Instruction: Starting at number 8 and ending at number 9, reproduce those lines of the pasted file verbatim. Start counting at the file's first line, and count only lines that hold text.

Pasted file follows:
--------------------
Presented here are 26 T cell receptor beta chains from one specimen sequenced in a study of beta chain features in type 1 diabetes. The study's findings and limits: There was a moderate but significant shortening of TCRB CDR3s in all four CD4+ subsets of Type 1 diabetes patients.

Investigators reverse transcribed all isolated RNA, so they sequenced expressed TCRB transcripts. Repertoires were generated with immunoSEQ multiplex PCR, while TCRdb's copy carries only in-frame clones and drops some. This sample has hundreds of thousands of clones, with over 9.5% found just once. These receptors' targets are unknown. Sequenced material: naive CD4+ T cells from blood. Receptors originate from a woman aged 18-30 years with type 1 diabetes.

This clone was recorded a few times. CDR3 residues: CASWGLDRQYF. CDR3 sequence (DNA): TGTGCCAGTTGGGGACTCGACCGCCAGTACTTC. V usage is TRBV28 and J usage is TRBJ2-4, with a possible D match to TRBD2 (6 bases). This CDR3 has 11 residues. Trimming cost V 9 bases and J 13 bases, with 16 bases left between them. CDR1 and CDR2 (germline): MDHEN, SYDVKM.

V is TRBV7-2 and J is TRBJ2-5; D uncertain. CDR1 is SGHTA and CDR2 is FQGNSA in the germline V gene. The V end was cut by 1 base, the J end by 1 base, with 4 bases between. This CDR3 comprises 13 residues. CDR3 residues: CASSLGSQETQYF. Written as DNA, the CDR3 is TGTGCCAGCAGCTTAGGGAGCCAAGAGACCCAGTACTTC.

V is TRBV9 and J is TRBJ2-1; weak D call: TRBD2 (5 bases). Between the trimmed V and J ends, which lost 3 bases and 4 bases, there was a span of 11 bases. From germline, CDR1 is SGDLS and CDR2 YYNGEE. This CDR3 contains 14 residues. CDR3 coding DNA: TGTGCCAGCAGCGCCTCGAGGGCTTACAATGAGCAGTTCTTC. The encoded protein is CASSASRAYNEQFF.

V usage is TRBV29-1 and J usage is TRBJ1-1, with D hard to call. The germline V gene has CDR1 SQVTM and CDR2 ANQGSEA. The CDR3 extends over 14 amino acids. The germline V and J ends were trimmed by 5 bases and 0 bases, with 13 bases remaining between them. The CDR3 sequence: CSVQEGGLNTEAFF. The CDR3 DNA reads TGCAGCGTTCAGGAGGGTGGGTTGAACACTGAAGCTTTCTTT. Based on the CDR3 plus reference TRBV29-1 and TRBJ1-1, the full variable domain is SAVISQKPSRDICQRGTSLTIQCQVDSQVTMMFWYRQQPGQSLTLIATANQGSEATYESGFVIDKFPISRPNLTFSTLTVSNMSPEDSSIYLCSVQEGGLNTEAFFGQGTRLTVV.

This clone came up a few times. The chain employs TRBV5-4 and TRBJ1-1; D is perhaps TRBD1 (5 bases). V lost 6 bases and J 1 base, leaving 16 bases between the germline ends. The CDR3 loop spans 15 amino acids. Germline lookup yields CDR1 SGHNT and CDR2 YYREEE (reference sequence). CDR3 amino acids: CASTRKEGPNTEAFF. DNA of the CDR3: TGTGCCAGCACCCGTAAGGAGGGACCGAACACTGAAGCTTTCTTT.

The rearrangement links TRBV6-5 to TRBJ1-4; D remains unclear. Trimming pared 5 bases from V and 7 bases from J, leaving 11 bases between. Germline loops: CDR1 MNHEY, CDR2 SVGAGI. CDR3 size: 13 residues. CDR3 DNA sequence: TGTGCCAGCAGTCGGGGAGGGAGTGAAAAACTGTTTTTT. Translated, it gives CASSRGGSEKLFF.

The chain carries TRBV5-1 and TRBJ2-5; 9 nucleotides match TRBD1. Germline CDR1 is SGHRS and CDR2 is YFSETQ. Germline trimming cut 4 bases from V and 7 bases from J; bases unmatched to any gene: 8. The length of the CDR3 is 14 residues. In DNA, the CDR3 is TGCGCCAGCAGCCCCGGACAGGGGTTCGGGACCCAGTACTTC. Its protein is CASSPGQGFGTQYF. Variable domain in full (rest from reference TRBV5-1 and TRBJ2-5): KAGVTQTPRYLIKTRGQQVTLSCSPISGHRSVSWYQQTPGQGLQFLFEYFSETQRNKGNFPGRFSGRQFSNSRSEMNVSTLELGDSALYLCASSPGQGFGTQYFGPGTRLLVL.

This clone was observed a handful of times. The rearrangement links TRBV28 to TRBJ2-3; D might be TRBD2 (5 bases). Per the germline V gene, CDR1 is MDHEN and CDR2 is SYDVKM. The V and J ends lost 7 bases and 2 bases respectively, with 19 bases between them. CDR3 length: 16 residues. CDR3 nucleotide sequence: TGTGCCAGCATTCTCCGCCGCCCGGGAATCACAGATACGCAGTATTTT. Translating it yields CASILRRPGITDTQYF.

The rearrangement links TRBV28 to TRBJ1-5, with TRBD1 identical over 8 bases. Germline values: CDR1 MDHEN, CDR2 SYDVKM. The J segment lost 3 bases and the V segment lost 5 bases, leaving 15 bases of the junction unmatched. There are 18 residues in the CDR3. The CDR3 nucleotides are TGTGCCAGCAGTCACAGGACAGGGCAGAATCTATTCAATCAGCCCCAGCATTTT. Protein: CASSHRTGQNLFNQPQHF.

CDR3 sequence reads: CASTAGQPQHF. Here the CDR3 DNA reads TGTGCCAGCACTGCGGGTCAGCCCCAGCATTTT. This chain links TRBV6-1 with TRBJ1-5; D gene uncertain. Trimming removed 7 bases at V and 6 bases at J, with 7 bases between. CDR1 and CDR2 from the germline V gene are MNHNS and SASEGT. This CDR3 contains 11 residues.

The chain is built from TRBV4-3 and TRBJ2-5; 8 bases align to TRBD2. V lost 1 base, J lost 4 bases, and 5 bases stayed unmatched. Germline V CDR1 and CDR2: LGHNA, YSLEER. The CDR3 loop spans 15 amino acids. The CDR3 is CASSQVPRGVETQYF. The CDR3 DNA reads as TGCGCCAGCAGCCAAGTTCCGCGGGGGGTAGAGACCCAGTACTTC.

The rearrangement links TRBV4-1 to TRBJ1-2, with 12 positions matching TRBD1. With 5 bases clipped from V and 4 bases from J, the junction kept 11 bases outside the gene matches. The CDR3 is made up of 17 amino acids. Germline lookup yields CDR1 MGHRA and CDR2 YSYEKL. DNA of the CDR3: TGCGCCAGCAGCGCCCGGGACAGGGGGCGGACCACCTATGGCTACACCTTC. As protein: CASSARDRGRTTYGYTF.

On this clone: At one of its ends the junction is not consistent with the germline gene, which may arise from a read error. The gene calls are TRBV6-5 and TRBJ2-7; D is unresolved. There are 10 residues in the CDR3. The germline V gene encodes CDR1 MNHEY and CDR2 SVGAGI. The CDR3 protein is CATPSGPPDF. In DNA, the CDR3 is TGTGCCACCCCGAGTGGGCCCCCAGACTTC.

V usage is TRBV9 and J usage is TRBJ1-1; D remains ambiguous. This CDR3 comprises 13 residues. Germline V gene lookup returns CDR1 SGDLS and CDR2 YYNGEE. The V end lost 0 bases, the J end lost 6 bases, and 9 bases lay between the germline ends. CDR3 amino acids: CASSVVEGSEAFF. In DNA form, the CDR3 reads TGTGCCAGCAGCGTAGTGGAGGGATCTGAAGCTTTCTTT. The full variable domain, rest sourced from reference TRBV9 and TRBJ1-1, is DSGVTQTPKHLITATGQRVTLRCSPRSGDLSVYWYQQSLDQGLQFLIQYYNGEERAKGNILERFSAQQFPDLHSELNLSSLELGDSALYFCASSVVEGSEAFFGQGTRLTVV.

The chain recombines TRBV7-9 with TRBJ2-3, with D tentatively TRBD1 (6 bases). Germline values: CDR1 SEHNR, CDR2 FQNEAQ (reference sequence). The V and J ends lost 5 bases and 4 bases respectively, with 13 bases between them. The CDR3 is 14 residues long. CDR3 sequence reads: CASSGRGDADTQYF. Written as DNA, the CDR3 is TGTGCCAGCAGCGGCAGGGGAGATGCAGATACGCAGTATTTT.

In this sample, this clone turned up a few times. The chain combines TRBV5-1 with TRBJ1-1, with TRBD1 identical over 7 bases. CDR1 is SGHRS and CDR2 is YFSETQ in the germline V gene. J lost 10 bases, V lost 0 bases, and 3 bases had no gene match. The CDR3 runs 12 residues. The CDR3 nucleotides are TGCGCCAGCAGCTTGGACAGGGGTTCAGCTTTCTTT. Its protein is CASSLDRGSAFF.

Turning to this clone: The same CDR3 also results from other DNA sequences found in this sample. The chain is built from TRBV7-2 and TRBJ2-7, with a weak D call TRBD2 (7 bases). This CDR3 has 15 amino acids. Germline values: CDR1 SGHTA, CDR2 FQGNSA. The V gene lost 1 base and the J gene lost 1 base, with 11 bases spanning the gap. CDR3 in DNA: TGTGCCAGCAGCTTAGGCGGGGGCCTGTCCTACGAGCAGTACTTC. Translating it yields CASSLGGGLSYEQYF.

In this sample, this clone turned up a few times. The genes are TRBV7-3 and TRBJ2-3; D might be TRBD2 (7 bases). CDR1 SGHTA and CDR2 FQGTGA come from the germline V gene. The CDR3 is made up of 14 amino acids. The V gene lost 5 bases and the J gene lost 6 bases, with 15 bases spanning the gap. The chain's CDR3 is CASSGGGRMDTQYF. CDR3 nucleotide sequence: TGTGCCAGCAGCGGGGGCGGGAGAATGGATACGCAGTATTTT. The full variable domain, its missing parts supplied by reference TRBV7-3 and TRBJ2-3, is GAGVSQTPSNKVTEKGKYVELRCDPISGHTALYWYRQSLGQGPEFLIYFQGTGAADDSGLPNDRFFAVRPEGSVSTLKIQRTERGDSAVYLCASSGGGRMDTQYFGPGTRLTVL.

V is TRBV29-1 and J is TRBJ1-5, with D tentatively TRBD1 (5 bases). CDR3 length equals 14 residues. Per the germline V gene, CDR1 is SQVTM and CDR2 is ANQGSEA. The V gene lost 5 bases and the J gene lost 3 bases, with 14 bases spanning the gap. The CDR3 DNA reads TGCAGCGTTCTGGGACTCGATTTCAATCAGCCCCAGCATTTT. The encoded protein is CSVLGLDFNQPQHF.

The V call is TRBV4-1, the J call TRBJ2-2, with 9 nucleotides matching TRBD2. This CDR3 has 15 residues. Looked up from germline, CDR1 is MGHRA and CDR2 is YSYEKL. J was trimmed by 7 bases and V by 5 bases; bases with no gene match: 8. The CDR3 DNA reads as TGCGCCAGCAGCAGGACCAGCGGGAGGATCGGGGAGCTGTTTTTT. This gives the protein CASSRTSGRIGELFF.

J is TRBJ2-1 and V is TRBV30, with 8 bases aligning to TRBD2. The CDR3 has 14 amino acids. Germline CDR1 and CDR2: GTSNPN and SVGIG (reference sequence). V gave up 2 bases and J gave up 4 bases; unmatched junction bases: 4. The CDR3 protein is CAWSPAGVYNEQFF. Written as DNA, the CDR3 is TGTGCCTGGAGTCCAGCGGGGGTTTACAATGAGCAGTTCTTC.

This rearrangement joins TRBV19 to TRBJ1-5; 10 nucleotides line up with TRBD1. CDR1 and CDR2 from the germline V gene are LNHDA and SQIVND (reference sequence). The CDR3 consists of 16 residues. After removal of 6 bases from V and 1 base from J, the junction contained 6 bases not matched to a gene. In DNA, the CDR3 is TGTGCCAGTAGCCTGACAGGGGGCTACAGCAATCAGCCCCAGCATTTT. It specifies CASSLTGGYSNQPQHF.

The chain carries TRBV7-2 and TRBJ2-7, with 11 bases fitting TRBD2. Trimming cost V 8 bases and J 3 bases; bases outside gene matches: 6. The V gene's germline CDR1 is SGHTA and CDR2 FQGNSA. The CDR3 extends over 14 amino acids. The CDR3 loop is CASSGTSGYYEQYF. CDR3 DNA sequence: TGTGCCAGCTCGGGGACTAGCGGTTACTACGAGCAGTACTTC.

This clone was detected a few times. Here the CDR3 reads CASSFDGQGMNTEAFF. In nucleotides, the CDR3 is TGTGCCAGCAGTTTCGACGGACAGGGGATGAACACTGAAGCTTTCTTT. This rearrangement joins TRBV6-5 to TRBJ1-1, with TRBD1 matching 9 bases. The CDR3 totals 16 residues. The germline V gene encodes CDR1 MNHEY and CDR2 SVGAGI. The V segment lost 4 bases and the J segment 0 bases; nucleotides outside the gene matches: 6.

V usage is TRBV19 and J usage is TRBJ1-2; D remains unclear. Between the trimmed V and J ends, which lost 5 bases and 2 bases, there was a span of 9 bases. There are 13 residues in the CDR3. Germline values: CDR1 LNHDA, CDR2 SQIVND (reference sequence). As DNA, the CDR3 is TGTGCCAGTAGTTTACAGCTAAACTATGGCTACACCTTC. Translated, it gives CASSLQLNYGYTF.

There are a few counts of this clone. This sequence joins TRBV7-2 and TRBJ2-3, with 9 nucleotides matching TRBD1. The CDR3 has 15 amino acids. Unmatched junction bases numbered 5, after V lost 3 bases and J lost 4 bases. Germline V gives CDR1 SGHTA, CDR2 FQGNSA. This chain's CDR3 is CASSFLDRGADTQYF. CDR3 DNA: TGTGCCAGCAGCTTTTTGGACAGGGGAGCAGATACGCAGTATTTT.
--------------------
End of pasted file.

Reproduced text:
The rearrangement links TRBV6-5 to TRBJ1-4; D remains unclear. Trimming pared 5 bases from V and 7 bases from J, leaving 11 bases between. Germline loops: CDR1 MNHEY, CDR2 SVGAGI. CDR3 size: 13 residues. CDR3 DNA sequence: TGTGCCAGCAGTCGGGGAGGGAGTGAAAAACTGTTTTTT. Translated, it gives CASSRGGSEKLFF.

The chain carries TRBV5-1 and TRBJ2-5; 9 nucleotides match TRBD1. Germline CDR1 is SGHRS and CDR2 is YFSETQ. Germline trimming cut 4 bases from V and 7 bases from J; bases unmatched to any gene: 8. The length of the CDR3 is 14 residues. In DNA, the CDR3 is TGCGCCAGCAGCCCCGGACAGGGGTTCGGGACCCAGTACTTC. Its protein is CASSPGQGFGTQYF. Variable domain in full (rest from reference TRBV5-1 and TRBJ2-5): KAGVTQTPRYLIKTRGQQVTLSCSPISGHRSVSWYQQTPGQGLQFLFEYFSETQRNKGNFPGRFSGRQFSNSRSEMNVSTLELGDSALYLCASSPGQGFGTQYFGPGTRLLVL.